Aereo investors have not yet given up the ghost

October 14, 2014, 5:49 PM UTC
Photograph by Andrew Burton — Getty Images

“We did try, but it’s over now.”

That was media titan Barry Diller talking about Aereo, less than an hour after the Supreme Court ruled in June that the controversial broadcast TV streaming company was running afoul of copyright law. Diller was among those that had plugged nearly $100 million into the Boston-based startup, including a $34 million Series C round this past January.

But here’s the thing: Neither Diller nor any of the company’s other investors have actually pulled the plug. No demands that the company cease operations, lay off staff or sell equipment. Instead, the company is still employing around 110 full-timers, although many of the sales and marketing folks have been given different tasks (per a company spokeswoman). It also had maintained all of the leases for warehouse facilities where its tiny antennae continue to sit, just waiting for the company to either re-position itself of win its next round of court cases (including one tomorrow in New York).

“There hasn’t been a new investment since the ruling, but we don’t think we’re throwing good money after bad by not closing up and moving on,” says Dan Nova, a partner with early Aereo investor Highland Capital Partners. “The ruling itself and the wording of the ruling created several Plan Bs that wasn’t necessarily there before, so we feel we have a number of cards still to turn over.”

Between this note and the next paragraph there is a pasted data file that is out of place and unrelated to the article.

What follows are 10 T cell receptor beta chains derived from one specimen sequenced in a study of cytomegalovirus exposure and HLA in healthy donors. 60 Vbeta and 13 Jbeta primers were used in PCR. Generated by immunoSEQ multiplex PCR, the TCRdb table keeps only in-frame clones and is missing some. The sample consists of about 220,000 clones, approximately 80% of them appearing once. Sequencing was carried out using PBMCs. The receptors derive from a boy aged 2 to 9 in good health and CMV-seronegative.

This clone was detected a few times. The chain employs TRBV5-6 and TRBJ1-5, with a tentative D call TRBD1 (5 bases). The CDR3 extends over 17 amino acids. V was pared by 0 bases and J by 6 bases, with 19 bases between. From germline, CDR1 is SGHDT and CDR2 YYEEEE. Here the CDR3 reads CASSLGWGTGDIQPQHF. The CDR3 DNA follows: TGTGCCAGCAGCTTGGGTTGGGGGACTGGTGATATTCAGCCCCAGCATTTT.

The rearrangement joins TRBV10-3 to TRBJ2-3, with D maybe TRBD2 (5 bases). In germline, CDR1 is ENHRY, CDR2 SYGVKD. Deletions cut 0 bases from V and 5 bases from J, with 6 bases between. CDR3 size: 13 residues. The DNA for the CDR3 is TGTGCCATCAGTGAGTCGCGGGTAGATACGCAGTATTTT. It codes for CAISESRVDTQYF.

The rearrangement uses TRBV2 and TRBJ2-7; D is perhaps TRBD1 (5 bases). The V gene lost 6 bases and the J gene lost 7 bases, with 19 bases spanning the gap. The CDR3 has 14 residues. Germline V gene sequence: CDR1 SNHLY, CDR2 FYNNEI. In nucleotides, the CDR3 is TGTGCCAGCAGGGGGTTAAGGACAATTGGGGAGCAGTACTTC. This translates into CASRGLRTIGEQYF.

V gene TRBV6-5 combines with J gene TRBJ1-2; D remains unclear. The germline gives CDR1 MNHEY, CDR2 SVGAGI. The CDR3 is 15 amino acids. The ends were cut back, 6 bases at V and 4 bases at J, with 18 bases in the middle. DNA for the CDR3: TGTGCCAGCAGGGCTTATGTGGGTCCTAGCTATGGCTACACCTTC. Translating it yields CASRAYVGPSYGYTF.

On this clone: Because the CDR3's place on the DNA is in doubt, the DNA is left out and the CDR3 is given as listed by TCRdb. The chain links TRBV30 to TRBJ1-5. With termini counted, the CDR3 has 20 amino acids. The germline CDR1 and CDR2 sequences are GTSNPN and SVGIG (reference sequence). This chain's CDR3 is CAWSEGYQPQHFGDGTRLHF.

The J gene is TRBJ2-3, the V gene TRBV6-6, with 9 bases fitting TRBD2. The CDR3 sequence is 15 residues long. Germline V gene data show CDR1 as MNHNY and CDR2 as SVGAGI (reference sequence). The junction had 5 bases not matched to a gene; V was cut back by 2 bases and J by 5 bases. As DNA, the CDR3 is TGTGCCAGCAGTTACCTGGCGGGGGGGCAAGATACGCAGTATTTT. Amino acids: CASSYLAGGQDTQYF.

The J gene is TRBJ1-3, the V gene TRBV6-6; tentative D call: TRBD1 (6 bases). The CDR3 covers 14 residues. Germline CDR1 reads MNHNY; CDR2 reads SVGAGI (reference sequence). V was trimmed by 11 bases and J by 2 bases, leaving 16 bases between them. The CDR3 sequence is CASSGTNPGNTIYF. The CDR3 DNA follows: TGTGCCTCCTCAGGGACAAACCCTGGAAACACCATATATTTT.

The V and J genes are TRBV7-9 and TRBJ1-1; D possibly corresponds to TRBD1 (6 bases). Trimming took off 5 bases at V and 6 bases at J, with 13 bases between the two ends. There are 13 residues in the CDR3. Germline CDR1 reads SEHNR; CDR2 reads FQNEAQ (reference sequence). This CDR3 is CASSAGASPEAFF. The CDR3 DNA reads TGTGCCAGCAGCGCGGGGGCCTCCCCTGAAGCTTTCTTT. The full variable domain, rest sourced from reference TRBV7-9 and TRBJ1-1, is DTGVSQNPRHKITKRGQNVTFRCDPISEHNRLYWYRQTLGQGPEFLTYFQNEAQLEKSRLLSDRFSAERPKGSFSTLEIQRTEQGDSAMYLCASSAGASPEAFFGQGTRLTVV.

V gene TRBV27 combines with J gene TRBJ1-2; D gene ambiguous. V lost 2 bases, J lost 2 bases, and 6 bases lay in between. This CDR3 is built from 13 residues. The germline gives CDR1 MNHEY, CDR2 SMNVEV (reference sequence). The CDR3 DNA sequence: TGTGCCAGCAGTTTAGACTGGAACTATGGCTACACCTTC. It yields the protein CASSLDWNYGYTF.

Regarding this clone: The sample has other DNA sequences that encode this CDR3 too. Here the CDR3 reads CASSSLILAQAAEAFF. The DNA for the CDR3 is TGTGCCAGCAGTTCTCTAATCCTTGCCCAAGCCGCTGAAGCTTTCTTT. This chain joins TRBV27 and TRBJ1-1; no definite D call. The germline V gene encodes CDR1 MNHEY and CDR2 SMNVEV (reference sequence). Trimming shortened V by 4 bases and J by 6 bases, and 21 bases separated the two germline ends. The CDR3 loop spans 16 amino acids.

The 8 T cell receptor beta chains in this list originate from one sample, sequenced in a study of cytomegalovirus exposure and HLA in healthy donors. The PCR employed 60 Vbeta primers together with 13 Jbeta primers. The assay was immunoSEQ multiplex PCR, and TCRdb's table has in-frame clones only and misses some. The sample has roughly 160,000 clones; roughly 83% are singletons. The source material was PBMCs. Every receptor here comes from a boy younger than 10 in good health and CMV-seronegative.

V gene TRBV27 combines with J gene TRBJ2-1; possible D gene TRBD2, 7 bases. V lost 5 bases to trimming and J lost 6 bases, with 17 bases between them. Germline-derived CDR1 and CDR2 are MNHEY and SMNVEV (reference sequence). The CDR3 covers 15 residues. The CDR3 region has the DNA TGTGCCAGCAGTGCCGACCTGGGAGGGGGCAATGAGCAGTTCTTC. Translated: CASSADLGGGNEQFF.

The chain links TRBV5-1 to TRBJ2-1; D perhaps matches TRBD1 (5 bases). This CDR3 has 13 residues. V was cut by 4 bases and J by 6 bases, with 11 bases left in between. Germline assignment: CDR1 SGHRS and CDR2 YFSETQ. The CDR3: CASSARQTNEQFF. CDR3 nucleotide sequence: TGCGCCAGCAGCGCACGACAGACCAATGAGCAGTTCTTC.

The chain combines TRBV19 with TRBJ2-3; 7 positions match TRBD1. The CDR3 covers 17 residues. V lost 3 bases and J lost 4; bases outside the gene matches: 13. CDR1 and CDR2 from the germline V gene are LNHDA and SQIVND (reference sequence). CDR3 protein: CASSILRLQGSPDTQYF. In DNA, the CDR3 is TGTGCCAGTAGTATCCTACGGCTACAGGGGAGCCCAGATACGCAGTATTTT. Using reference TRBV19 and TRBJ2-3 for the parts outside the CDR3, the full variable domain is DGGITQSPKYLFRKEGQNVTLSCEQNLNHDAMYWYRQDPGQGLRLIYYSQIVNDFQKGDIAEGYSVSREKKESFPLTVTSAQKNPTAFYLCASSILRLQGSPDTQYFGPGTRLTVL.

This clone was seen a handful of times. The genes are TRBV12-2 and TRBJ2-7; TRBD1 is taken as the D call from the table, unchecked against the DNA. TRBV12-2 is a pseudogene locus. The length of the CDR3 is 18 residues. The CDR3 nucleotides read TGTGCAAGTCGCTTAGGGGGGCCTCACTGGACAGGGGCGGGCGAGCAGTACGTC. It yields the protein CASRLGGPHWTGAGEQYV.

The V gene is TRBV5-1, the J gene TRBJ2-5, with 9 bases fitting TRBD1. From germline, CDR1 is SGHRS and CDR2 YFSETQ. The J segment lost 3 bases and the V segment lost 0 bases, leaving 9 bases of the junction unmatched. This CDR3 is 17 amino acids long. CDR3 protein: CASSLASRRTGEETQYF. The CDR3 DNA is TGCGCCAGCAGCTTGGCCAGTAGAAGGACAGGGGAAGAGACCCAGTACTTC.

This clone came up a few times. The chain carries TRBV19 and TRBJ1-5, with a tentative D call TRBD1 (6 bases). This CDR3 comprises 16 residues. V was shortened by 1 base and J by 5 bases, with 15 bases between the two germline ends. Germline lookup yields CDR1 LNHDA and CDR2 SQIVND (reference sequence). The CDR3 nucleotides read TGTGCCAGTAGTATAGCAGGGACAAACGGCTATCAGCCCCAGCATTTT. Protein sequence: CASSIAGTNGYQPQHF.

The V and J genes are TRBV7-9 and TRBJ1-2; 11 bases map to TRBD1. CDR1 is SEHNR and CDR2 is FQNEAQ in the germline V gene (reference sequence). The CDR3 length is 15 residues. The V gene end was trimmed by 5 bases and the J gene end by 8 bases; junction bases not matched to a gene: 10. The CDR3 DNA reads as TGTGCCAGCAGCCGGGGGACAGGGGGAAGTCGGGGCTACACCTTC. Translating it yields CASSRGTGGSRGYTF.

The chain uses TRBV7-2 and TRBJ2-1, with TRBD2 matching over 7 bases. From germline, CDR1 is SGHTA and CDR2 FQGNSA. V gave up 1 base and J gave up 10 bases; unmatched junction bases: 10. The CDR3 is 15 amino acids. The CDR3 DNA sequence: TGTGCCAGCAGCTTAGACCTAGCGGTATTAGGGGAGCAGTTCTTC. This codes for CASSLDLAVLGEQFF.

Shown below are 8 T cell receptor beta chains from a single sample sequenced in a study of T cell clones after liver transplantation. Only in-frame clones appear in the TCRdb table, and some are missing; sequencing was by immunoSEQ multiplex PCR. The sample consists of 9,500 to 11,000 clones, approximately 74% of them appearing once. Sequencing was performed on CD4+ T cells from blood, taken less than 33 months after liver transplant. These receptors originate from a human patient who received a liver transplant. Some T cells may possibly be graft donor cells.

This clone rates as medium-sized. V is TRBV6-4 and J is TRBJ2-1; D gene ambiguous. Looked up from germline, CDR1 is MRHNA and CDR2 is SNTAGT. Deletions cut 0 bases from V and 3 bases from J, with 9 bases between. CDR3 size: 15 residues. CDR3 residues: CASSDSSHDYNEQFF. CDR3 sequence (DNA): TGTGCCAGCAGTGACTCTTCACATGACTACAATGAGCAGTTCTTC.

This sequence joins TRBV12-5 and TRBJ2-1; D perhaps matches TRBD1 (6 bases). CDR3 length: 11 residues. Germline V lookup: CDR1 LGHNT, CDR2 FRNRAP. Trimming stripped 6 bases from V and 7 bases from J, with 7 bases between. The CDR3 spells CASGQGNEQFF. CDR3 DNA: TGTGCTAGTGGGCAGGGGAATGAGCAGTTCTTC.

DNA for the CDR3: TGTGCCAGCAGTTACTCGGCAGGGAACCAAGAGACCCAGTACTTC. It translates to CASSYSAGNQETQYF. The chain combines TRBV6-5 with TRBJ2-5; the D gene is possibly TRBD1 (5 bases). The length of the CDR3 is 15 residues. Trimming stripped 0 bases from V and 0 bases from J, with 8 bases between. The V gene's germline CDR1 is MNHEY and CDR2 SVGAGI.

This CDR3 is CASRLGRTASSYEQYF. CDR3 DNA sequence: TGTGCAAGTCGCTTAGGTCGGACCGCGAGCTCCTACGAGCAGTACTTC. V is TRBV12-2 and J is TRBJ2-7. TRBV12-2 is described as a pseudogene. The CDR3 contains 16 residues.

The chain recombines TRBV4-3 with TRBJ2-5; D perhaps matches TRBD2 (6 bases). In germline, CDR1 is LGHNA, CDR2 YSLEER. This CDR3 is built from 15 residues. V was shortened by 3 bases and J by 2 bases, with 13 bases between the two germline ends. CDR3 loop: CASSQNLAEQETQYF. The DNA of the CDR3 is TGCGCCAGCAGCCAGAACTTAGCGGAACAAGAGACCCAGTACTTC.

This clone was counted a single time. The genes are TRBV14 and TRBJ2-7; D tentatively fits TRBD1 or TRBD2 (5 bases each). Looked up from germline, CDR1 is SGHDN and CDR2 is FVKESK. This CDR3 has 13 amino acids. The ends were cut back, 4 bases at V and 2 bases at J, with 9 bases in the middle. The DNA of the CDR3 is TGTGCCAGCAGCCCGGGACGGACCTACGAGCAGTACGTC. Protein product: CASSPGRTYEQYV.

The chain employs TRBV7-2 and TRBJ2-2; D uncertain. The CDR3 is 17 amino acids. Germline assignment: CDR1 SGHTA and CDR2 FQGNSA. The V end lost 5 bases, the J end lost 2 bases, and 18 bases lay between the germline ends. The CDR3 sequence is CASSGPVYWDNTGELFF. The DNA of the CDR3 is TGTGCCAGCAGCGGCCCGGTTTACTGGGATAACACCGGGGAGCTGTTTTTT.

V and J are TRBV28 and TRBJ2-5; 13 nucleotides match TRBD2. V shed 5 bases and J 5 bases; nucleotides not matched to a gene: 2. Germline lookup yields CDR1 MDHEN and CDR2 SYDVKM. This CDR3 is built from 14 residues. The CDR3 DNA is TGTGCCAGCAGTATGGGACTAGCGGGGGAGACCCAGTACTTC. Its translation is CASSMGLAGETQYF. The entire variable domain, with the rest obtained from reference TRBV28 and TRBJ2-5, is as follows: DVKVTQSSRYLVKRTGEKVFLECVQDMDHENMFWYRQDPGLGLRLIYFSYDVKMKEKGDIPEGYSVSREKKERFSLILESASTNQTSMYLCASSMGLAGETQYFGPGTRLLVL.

One of those cards is via the legal system, while another was to formally ask the Federal Communications Commission to clarify its definition of “multichannel video programming distributors” to include video service providers “deliver to subscribers linear channels of video programming such as local, over-the-air broadcast programming.” Nova suggests that the company expects an answer from the FCC within three to six months, although acknowledges that the legal process could take longer. A third “card” would be to sell off Aereo’s technology but, to this point, that process has not been launched.

Nova does acknowledge, however, that his firm has written down the value of its Aereo investment since the SCOTUS ruling. So did Barry Diller’s company, IAC (IACI) .

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